# Dynamic Shift Register

**Dynamic Shift Registers**. Static shift registers are composed of flip-flops and are capable of storing the information within them for indefinite period of time. On the other hand, dynamic shift registers comprise of dynamic inverters and employ temporary charge storage techniques and hence require frequent refresh cycles to store the data. Figure 1 shows a dynamic shift register formed by a combination of NMOS transmission gates (red circled components, G

_{1}and G

_{2}) and NMOS depletion-mode inverters (blue circled components, {D

_{1}, N

_{1}} and {D

_{2}, N

_{2}}). Here ϕ

_{1}and ϕ

_{2 }are non-overlapping, mutually complementary clock signals, while C

_{1}and C

_{2}represent the gate-to-source capacitances of Stage 1 and Stage 2, respectively. Further these capacitances are considered to be depleted of charge in their initial state. Now consider V

_{in}= 0V and ϕ

_{1}= V

_{DD}, which correspond to the logic states 0 and 1 respectively. For this case, the gate G

_{1}will be open (non-conducting) and thus the capacitor C

_{1}will remain in its uncharged state.

This causes the output voltage level of the inverter circuit in Stage 1 (formed by D_{1} and N_{1}) to go high i.e. V_{1} = V_{DD} (assuming zero threshold voltage for all the devices in the circuit - just for simplicity). However for this, ϕ_{1} is to be maintained in its high state for sufficient amount of time, as the charging of the capacitor is a gradual process (considering RC time constant issue). Now if ϕ_{2} goes high then the gate G_{2} closes due to which the capacitor C_{2} starts to charge through it gradually to the voltage level of V_{DD} (= V_{1}), imposing the restrictions on the clock frequency in use. Further it is to be noted that as the voltage across the capacitor C_{2} increases, the output voltage at the Stage 2 decreases due to the inverting action of the circuit formed by formed by D_{2} and N_{2}. This in turn causes the output voltage, V_{out} to go low (= 0V). Hence it can be said that the state of V_{in} is shifted to V_{out}.
Similarly if V_{in} = V_{DD} while ϕ_{1} = V_{DD}, then C_{1} charges to V_{DD} through G_{1} causing the output voltage of Stage 1, V_{1} to go low. At this instant if ϕ_{2} = V_{DD}, then gate G_{2} closes, the capacitor C_{2} discharges while the output voltage, V_{out} increases gradually. Thus one gets V_{out} = V_{DD}, reflecting the logic high state of input voltage. Hence, once again, the state of V_{in} is reflected at V_{out}, which implies that the V_{in} is shifted to V_{out} under the control of the clock. This means that the circuit shown in Figure 1 acts as a single stage shift register. However an n-stage dynamic shift register can be designed by cascading n number of such stages.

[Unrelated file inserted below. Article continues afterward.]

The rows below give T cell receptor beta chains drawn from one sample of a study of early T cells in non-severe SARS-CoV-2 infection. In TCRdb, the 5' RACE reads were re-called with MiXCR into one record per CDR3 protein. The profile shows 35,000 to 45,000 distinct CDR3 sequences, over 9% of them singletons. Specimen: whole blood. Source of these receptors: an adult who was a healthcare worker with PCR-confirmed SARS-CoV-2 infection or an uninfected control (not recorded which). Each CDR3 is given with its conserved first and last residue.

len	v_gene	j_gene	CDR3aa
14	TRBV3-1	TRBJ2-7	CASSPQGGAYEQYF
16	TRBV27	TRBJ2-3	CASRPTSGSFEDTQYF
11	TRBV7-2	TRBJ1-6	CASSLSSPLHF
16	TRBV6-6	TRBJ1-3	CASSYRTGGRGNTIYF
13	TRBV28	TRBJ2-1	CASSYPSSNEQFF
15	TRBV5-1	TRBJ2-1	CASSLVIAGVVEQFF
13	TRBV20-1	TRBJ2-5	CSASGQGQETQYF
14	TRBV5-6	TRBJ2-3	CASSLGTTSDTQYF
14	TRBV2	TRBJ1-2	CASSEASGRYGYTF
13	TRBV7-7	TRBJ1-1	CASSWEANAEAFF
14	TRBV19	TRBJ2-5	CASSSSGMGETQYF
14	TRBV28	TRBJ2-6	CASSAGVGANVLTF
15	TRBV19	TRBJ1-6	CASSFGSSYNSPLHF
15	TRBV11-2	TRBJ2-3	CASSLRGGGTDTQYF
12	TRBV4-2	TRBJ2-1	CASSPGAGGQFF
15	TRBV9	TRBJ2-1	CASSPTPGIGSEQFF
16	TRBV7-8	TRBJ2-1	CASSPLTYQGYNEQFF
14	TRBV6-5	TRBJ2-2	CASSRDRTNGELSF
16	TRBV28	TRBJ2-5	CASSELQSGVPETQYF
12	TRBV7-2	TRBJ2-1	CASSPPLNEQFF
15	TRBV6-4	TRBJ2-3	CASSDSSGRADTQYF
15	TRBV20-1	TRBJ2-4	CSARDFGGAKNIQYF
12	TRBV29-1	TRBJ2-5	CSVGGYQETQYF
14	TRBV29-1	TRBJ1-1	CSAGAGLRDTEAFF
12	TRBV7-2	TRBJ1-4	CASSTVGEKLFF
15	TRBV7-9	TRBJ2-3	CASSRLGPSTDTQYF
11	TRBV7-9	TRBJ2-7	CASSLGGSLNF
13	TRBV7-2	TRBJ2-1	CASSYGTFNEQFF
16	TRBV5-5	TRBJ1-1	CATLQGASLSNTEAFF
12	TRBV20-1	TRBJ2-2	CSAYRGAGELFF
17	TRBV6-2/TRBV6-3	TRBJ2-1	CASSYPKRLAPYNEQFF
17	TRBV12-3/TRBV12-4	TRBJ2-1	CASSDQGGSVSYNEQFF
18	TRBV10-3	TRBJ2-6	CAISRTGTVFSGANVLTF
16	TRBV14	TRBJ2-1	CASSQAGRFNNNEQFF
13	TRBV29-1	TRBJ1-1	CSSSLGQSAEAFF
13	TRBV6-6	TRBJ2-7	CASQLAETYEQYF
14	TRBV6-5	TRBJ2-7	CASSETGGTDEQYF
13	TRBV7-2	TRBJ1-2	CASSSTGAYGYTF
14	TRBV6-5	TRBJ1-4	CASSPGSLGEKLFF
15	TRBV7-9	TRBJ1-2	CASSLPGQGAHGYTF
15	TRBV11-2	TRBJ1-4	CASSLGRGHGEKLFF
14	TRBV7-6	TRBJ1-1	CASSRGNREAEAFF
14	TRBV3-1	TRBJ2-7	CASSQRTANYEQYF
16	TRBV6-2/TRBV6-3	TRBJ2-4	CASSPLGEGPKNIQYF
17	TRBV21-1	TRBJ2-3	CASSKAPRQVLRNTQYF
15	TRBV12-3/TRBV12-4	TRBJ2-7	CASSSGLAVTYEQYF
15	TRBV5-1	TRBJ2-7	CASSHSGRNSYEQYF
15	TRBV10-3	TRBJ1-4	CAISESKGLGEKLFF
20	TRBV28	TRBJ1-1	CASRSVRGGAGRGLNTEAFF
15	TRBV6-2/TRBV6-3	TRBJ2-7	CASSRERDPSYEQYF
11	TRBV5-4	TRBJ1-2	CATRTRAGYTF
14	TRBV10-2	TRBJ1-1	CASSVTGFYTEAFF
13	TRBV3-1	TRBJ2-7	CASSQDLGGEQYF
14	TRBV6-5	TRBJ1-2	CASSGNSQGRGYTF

The working of the single stage **dynamic shift register** can be further emphasized by the timing diagram shown by Figure 2.
From the explanation, it is clear that the dynamic shift registers store the information in the form of charge on the gate-to-substrate parasitic capacitance of the electronic (especially MOS) devices. However this charge is prone to leakage and thus one requires refreshing the data periodically in order to ensure that the logic levels of the data stored are error-free. This objective is achieved by continuously shifting the data from one stage to another while feeding the output of the last stage back to the first stage. This means that dynamic shift registers must be operated at the minimum clock frequency.
**Dynamic shift registers** are simpler in terms of fabrication and have high package density due to their smaller size. However it is to be noted that their advantage of less power consumption is cursed by the fact that the power consumed increases with the increase in frequency. Further there are many design variations available in case of dynamic shift registers like dynamic shift registers using enhancement load, **dynamic shift registers** using CMOS devices and so on including Ratioed Logic approach as well as Ratio less Logic approach. Nevertheless, the basic working principle remains the same.

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